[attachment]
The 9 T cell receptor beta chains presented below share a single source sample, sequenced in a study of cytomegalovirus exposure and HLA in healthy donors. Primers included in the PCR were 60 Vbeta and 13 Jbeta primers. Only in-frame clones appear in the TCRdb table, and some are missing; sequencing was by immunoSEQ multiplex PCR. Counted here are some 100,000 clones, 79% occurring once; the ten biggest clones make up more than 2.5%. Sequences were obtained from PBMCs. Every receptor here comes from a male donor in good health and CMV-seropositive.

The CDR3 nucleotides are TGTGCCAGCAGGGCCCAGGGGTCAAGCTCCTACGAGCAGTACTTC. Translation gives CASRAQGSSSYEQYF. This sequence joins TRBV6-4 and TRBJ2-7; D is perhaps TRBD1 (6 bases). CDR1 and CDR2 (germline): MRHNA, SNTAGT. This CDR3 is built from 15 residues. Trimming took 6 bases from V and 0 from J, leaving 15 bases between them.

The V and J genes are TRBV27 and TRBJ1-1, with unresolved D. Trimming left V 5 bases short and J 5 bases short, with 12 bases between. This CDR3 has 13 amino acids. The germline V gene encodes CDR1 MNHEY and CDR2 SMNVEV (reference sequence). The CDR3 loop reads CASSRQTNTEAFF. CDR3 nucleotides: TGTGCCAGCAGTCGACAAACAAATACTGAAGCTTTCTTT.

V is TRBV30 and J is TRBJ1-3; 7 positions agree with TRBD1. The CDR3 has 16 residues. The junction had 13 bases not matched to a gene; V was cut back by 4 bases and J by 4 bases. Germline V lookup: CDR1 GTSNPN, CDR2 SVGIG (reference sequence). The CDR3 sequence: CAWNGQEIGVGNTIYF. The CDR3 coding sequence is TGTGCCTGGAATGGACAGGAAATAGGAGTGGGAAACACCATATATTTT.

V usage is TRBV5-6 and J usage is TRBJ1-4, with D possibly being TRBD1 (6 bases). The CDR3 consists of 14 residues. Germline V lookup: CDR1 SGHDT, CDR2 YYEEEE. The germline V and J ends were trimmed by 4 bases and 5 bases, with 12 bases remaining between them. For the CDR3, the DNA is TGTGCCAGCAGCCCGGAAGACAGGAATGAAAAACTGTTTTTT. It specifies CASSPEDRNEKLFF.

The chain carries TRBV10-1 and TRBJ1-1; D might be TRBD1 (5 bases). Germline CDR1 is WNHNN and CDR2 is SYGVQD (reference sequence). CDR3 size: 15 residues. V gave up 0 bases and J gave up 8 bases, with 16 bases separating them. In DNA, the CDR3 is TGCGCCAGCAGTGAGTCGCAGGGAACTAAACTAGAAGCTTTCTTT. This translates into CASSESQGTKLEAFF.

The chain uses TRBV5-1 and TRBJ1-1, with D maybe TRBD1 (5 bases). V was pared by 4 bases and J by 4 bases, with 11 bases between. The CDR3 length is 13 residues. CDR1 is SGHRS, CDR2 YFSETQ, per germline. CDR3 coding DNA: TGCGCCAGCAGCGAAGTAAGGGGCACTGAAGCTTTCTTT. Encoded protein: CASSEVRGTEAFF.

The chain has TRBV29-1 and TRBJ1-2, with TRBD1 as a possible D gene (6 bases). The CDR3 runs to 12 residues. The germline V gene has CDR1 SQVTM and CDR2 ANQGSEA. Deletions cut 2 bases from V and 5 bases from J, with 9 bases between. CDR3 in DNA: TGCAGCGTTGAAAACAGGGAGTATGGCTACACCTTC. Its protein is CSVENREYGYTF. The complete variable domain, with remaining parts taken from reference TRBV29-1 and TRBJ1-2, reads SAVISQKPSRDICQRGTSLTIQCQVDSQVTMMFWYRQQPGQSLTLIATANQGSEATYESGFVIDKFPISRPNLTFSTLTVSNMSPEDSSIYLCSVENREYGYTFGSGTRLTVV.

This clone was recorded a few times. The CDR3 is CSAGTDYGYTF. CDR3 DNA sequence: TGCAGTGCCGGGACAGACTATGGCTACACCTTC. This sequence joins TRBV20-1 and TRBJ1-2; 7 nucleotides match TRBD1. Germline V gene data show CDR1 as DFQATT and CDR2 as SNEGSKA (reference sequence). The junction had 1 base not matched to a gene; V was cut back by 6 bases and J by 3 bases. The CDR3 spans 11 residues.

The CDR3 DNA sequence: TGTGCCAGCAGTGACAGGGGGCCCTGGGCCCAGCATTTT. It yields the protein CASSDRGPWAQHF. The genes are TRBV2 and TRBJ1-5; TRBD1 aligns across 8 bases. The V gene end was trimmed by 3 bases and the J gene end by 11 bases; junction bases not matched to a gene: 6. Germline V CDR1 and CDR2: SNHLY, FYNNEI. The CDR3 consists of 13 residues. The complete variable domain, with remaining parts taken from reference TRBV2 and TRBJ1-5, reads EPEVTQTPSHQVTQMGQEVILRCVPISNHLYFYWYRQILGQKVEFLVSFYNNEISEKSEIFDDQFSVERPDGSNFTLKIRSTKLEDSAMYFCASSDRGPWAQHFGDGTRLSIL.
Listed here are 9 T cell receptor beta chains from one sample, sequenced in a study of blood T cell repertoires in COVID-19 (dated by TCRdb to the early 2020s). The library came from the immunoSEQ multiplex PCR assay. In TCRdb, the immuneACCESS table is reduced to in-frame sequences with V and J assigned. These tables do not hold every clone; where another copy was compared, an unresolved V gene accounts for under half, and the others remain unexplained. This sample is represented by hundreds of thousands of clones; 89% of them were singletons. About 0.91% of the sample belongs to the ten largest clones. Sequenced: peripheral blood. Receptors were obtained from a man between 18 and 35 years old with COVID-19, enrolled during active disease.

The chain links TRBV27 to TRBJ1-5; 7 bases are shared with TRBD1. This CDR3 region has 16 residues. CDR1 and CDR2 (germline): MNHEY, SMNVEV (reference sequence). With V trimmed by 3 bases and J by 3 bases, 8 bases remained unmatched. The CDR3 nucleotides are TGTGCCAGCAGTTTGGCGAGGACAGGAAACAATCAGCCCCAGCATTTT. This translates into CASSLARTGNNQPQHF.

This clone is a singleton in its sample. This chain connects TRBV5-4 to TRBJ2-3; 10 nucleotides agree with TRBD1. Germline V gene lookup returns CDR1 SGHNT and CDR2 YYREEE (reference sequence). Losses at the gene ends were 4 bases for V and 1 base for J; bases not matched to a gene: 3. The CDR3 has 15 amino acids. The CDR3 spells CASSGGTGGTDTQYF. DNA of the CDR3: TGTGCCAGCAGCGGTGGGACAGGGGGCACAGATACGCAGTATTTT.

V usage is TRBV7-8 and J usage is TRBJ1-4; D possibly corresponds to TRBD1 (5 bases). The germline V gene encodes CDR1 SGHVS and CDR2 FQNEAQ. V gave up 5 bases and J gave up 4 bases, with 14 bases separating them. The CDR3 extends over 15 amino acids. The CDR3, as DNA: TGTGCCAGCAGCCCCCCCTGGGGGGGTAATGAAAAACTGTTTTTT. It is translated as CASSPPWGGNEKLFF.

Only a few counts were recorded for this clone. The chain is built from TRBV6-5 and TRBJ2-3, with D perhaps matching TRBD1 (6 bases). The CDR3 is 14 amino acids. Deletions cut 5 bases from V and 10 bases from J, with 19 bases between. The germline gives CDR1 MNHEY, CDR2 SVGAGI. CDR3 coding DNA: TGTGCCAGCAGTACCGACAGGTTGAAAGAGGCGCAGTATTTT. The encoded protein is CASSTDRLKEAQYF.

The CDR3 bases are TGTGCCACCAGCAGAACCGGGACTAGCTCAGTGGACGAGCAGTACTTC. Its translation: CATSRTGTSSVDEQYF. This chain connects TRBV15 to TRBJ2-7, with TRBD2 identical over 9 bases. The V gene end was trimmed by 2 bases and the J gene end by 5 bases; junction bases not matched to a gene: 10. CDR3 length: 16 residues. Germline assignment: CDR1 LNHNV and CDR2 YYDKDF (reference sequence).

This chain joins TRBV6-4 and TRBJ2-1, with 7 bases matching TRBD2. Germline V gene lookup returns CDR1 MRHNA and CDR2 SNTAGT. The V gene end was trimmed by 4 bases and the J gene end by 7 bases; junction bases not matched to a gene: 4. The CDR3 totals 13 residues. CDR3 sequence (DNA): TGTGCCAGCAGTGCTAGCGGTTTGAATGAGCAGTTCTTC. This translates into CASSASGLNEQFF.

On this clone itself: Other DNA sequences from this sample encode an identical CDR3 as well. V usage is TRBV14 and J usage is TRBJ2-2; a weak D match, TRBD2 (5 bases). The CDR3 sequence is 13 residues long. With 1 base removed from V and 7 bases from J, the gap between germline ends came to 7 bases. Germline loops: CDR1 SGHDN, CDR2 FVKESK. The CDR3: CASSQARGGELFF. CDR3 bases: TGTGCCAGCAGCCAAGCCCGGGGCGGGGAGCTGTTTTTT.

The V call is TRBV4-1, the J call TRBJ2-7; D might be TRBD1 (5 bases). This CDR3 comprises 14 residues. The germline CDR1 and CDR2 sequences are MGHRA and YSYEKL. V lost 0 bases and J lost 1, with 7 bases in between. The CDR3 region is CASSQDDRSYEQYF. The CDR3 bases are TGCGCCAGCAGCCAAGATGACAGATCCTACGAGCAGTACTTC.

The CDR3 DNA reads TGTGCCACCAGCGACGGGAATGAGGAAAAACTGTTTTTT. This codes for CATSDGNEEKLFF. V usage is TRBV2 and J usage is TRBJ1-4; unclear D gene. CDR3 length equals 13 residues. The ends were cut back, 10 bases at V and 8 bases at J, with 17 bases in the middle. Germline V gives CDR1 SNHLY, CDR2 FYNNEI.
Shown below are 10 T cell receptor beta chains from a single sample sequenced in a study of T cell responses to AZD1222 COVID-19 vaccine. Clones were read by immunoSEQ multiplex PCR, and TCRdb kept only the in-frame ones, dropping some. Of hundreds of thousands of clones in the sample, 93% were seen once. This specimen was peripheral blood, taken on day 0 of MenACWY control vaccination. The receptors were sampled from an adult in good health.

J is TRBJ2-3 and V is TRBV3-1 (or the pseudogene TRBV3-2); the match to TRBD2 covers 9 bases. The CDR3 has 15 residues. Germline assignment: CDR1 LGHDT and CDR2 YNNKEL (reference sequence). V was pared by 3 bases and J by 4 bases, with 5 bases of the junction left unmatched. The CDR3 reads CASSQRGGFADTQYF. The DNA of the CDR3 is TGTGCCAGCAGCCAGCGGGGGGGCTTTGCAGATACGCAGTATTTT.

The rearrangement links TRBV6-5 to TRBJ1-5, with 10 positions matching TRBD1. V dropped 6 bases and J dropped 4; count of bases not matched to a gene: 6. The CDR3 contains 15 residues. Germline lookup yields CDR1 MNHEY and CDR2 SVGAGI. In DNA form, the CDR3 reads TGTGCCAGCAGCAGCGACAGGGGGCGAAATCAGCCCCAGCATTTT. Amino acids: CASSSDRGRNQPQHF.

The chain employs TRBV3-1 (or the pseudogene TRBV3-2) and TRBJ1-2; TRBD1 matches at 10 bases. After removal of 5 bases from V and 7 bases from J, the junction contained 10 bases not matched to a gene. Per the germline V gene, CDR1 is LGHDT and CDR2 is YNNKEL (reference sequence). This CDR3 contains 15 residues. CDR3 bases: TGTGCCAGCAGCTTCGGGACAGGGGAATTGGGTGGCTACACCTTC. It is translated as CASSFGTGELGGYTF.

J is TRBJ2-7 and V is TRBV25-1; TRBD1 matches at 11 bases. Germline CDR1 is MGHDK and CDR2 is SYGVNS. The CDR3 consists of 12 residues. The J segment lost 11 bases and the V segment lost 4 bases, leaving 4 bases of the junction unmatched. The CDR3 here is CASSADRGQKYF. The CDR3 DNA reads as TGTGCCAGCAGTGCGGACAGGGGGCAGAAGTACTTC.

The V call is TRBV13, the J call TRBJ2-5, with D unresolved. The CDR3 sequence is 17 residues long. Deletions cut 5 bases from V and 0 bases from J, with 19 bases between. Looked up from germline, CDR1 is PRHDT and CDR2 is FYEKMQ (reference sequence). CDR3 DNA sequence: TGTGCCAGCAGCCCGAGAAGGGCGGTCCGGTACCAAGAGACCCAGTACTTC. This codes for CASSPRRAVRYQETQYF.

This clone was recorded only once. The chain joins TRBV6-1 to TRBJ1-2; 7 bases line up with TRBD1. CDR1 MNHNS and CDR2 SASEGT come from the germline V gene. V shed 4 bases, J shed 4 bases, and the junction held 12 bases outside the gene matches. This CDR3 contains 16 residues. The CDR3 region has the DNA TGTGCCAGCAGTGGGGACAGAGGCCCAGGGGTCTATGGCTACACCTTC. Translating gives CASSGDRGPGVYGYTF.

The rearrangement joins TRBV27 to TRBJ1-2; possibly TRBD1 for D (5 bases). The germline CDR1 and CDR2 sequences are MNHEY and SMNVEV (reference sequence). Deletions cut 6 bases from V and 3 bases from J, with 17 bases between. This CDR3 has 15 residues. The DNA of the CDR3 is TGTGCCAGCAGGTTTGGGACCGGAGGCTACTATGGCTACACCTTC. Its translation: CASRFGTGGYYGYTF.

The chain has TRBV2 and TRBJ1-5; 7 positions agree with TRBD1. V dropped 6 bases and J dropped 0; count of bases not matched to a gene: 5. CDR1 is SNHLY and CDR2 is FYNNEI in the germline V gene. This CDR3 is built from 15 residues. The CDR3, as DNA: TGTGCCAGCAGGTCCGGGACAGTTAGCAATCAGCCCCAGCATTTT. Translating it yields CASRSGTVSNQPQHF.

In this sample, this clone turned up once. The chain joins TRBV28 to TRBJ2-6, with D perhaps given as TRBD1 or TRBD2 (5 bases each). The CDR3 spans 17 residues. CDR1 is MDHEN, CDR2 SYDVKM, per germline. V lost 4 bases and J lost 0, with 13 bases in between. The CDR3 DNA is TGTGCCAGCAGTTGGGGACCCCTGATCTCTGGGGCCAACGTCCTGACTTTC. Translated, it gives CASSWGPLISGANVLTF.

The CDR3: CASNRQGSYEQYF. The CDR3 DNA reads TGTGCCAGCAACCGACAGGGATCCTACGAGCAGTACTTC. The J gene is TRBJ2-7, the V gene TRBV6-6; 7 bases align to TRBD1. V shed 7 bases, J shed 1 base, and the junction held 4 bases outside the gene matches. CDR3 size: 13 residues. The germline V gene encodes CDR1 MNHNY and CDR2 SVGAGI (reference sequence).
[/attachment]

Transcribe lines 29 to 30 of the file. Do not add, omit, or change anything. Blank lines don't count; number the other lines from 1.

The chain has TRBV2 and TRBJ1-5; 7 positions agree with TRBD1. V dropped 6 bases and J dropped 0; count of bases not matched to a gene: 5. CDR1 is SNHLY and CDR2 is FYNNEI in the germline V gene. This CDR3 is built from 15 residues. The CDR3, as DNA: TGTGCCAGCAGGTCCGGGACAGTTAGCAATCAGCCCCAGCATTTT. Translating it yields CASRSGTVSNQPQHF.

In this sample, this clone turned up once. The chain joins TRBV28 to TRBJ2-6, with D perhaps given as TRBD1 or TRBD2 (5 bases each). The CDR3 spans 17 residues. CDR1 is MDHEN, CDR2 SYDVKM, per germline. V lost 4 bases and J lost 0, with 13 bases in between. The CDR3 DNA is TGTGCCAGCAGTTGGGGACCCCTGATCTCTGGGGCCAACGTCCTGACTTTC. Translated, it gives CASSWGPLISGANVLTF.